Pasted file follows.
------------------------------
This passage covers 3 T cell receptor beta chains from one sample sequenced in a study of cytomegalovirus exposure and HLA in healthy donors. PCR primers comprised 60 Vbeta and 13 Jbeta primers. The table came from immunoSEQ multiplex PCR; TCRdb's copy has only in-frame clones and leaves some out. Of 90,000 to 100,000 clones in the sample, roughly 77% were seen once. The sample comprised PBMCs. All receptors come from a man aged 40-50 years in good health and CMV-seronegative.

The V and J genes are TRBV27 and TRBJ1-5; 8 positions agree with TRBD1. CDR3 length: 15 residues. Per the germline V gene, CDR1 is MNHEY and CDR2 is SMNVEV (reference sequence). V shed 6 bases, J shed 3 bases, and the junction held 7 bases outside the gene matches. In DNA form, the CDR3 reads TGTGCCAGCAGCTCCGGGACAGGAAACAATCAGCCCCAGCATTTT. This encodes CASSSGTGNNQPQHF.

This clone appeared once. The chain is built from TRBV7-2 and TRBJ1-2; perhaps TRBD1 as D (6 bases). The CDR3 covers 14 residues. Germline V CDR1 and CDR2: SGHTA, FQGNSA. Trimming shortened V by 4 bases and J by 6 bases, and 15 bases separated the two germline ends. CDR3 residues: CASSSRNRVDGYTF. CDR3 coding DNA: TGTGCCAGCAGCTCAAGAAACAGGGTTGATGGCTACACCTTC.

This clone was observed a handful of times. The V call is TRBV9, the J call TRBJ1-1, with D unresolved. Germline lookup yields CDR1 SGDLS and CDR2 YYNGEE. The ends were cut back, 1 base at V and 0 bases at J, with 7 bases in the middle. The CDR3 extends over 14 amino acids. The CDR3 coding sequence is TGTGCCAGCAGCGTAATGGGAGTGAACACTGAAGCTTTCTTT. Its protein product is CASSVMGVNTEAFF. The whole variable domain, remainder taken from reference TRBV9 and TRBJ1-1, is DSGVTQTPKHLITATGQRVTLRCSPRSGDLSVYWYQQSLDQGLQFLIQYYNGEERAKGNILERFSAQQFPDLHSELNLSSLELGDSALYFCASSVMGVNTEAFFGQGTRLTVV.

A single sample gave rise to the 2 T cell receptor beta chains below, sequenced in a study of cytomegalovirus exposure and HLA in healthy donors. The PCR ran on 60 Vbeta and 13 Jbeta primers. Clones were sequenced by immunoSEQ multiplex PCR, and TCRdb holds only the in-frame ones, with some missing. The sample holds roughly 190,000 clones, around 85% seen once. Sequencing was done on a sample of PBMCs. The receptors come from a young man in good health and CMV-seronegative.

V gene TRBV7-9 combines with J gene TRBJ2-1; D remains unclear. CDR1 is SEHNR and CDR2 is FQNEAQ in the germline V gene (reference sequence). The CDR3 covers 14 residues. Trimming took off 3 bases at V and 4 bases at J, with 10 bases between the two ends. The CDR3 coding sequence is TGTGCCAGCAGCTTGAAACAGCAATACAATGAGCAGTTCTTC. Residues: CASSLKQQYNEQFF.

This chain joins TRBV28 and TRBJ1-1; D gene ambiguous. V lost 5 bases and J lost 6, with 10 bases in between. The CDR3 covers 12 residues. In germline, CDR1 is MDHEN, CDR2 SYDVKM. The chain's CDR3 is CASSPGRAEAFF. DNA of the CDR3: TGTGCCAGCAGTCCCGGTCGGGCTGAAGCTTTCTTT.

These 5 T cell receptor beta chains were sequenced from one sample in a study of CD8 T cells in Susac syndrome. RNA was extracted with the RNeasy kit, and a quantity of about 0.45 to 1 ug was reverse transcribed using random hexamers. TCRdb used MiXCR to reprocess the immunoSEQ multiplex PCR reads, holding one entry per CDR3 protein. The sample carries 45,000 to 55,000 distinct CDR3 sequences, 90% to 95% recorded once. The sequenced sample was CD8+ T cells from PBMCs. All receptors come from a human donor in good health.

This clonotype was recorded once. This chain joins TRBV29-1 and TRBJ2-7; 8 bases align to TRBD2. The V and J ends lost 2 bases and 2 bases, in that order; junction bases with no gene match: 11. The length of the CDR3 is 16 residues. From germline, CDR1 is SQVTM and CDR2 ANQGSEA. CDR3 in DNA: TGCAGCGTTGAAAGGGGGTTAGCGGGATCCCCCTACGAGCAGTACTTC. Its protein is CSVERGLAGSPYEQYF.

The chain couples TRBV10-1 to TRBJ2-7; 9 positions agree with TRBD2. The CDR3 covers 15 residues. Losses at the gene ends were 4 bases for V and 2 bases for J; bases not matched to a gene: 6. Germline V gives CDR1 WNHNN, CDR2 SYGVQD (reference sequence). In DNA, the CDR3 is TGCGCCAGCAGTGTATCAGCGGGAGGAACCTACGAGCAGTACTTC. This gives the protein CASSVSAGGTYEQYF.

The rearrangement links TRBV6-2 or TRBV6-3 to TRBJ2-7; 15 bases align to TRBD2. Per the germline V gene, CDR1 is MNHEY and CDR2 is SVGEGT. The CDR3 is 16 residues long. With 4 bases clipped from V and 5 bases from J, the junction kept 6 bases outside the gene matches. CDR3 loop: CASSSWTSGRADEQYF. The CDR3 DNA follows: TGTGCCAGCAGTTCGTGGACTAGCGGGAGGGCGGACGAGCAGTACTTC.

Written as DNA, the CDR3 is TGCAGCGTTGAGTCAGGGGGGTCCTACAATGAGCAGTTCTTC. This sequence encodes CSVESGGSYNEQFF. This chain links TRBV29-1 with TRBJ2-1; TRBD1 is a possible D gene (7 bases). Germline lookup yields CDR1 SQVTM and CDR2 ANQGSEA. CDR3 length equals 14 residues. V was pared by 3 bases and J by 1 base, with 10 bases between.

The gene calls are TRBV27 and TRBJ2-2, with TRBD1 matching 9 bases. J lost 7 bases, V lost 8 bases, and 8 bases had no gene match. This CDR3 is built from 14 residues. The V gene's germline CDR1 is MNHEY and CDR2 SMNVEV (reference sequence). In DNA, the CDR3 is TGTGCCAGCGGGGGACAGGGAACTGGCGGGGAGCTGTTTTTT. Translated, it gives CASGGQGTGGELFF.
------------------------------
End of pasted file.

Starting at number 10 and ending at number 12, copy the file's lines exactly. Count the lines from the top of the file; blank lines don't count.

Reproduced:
The chain couples TRBV10-1 to TRBJ2-7; 9 positions agree with TRBD2. The CDR3 covers 15 residues. Losses at the gene ends were 4 bases for V and 2 bases for J; bases not matched to a gene: 6. Germline V gives CDR1 WNHNN, CDR2 SYGVQD (reference sequence). In DNA, the CDR3 is TGCGCCAGCAGTGTATCAGCGGGAGGAACCTACGAGCAGTACTTC. This gives the protein CASSVSAGGTYEQYF.

The rearrangement links TRBV6-2 or TRBV6-3 to TRBJ2-7; 15 bases align to TRBD2. Per the germline V gene, CDR1 is MNHEY and CDR2 is SVGEGT. The CDR3 is 16 residues long. With 4 bases clipped from V and 5 bases from J, the junction kept 6 bases outside the gene matches. CDR3 loop: CASSSWTSGRADEQYF. The CDR3 DNA follows: TGTGCCAGCAGTTCGTGGACTAGCGGGAGGGCGGACGAGCAGTACTTC.

Written as DNA, the CDR3 is TGCAGCGTTGAGTCAGGGGGGTCCTACAATGAGCAGTTCTTC. This sequence encodes CSVESGGSYNEQFF. This chain links TRBV29-1 with TRBJ2-1; TRBD1 is a possible D gene (7 bases). Germline lookup yields CDR1 SQVTM and CDR2 ANQGSEA. CDR3 length equals 14 residues. V was pared by 3 bases and J by 1 base, with 10 bases between.